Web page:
HME News

JAN 2018

HME News is the monthly business newspaper for home medical equipment providers. This controlled circulation publication reaches 17,100 home medical equipment services providers, including traditional HME dealers & suppliers, hospital- and pharmacy-o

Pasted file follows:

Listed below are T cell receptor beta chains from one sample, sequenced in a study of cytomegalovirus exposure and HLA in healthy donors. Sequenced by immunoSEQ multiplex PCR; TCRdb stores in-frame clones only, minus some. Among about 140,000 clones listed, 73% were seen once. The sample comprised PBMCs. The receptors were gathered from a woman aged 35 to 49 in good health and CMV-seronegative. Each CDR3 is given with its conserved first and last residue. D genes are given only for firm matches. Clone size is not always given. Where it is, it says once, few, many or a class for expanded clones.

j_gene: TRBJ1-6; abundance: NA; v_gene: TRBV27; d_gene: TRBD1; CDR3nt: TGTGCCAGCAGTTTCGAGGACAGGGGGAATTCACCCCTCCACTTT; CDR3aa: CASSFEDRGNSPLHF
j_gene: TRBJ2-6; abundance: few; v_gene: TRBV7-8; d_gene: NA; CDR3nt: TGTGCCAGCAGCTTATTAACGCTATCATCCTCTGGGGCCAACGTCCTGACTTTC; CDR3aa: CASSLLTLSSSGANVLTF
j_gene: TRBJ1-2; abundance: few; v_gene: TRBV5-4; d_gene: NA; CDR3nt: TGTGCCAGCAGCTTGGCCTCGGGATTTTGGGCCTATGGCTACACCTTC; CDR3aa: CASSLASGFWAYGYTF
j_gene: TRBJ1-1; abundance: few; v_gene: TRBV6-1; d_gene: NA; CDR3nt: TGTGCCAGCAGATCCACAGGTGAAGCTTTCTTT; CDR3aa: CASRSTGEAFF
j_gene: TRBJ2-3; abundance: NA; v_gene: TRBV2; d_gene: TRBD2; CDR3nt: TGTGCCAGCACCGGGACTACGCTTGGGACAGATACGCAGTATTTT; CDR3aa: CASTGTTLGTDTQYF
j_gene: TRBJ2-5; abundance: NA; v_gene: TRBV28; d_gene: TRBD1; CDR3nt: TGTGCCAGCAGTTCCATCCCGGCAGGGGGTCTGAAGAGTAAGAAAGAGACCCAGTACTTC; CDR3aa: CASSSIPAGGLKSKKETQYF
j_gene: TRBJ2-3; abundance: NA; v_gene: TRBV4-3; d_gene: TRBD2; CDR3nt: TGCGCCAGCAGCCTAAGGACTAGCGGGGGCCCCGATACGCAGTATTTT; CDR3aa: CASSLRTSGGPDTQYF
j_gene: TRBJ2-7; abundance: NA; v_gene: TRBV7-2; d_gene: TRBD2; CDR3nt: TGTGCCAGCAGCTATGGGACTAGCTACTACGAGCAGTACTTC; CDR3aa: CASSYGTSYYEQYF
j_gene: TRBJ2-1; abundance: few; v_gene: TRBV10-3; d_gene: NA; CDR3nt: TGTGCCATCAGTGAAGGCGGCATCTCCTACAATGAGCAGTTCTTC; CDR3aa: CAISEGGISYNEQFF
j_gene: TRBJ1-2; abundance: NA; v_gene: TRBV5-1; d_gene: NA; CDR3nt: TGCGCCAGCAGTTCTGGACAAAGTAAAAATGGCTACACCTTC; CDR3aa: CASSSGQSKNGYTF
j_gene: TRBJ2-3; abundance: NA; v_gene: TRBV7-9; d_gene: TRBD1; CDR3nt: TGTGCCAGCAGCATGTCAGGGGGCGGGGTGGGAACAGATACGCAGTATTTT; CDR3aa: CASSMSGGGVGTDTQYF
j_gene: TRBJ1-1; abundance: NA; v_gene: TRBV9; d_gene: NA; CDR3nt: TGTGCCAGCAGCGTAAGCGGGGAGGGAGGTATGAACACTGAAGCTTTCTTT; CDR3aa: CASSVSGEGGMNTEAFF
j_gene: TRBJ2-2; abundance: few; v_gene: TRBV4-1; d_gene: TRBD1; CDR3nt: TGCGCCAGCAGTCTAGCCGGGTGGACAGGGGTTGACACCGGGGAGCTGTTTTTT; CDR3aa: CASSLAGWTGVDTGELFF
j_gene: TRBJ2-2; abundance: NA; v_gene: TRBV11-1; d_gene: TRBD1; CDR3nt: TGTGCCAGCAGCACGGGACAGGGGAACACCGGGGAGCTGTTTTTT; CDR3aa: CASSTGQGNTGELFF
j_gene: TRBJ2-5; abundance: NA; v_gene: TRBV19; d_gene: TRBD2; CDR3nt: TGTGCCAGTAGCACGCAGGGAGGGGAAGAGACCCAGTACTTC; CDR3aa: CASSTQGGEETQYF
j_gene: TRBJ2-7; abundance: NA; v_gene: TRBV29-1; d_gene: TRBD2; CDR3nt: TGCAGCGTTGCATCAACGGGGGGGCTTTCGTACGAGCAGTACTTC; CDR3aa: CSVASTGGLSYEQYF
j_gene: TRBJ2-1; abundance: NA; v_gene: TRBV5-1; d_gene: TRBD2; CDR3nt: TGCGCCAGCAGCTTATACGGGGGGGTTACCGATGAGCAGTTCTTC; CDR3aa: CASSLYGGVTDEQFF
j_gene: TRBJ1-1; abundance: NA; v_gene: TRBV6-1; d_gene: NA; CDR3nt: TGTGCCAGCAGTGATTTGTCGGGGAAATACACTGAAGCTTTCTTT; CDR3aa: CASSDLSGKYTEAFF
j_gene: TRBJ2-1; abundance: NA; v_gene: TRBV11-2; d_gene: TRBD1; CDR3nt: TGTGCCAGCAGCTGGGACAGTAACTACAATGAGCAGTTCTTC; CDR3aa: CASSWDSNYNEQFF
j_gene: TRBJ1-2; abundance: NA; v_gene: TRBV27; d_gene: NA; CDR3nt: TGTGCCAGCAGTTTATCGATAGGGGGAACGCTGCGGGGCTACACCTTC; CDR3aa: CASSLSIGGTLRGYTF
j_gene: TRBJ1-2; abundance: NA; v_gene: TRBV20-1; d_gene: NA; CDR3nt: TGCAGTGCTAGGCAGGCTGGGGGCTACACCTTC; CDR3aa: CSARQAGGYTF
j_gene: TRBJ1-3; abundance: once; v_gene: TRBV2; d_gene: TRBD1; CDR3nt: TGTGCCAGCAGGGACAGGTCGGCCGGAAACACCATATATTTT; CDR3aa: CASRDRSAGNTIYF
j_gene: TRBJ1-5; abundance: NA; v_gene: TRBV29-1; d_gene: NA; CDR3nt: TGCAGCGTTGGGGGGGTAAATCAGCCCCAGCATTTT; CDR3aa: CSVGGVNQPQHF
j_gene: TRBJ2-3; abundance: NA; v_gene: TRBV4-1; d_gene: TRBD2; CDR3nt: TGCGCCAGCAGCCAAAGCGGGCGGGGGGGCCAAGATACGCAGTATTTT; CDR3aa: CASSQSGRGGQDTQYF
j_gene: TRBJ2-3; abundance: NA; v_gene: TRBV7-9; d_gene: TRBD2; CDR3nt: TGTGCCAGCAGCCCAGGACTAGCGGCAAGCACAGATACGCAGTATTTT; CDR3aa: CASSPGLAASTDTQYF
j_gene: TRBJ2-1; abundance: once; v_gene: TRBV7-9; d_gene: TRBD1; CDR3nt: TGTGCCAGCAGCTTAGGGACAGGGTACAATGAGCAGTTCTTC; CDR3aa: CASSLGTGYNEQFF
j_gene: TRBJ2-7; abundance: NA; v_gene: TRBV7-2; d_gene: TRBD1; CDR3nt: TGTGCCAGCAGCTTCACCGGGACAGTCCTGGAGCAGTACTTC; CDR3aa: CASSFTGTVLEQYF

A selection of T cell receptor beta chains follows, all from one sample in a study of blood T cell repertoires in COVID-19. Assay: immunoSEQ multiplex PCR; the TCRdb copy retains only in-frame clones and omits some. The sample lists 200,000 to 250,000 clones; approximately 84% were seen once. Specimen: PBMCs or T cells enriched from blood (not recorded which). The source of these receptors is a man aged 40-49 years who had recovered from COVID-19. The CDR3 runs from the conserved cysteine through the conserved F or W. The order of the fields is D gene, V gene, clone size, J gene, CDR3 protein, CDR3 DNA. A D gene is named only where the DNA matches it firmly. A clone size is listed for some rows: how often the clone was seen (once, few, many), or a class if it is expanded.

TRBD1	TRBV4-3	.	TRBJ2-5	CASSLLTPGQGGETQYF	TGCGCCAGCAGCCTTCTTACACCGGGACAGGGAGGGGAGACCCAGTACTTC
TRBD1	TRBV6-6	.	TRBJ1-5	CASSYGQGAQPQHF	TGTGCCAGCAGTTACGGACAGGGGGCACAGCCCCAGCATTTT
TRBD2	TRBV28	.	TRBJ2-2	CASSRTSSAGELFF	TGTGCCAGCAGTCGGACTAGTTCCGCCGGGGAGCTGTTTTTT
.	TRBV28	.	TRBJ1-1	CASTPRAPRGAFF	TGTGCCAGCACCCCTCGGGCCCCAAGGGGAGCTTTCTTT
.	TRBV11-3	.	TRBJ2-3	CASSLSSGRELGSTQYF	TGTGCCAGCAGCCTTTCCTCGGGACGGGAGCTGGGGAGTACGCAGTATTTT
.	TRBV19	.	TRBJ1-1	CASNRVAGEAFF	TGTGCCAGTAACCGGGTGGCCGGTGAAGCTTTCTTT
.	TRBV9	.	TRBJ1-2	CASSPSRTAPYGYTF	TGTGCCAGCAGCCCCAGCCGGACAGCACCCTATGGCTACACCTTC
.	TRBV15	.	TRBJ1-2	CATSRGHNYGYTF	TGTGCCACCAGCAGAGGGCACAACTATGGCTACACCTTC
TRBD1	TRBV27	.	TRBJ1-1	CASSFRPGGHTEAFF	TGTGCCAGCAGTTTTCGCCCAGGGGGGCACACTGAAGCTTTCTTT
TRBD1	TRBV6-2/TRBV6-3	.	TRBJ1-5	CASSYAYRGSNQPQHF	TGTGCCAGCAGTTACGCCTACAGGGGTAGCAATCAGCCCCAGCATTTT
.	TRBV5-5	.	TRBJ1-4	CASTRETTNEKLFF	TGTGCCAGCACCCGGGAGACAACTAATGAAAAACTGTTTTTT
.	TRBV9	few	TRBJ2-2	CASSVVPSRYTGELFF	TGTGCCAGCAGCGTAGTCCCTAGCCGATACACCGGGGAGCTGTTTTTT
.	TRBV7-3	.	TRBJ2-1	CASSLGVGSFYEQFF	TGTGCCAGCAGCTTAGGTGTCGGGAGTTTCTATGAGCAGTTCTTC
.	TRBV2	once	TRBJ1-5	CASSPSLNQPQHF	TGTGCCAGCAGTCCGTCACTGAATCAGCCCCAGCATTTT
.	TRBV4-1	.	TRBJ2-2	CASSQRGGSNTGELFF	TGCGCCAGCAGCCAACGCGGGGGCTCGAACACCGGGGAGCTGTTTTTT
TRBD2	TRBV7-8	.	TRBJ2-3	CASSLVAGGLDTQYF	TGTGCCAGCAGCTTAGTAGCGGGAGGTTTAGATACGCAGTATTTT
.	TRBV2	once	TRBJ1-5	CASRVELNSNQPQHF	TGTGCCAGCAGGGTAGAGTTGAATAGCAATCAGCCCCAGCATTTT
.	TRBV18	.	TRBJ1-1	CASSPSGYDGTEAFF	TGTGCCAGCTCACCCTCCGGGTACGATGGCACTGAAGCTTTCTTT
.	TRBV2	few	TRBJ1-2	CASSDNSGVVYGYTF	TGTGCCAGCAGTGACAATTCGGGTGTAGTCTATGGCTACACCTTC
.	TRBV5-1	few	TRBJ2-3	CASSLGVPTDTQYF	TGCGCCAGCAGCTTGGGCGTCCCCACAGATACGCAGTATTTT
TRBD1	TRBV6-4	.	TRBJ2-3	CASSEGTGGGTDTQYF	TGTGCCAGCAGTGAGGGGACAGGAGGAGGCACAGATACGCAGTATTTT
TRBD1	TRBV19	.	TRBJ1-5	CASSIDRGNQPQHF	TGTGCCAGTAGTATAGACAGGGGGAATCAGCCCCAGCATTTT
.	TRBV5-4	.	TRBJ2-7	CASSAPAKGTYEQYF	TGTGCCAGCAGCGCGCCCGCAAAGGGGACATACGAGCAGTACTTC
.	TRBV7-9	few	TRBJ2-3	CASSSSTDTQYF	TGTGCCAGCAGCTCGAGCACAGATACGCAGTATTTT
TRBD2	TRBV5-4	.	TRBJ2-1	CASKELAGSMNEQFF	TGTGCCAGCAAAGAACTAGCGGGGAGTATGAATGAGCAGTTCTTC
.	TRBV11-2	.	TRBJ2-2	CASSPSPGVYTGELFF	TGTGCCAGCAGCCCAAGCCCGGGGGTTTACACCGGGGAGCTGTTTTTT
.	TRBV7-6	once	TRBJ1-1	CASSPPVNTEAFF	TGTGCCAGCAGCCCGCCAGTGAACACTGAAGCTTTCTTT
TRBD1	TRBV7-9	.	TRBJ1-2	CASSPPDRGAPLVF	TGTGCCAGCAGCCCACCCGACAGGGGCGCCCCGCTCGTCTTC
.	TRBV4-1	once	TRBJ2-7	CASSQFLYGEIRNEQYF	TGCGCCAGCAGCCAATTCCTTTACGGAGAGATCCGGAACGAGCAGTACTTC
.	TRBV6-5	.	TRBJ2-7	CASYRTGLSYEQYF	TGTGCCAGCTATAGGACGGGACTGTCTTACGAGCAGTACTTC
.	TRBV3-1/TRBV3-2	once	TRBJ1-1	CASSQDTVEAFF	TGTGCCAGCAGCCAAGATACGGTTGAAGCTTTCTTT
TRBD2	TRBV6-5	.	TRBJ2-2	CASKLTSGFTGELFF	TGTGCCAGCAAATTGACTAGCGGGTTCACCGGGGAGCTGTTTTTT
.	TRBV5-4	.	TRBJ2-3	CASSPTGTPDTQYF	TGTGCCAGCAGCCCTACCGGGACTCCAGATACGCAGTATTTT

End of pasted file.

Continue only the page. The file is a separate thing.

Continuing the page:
Issue link: http://hme.epubxp.com/i/918670

Contents of this Issue

Navigation

Page 19 of 24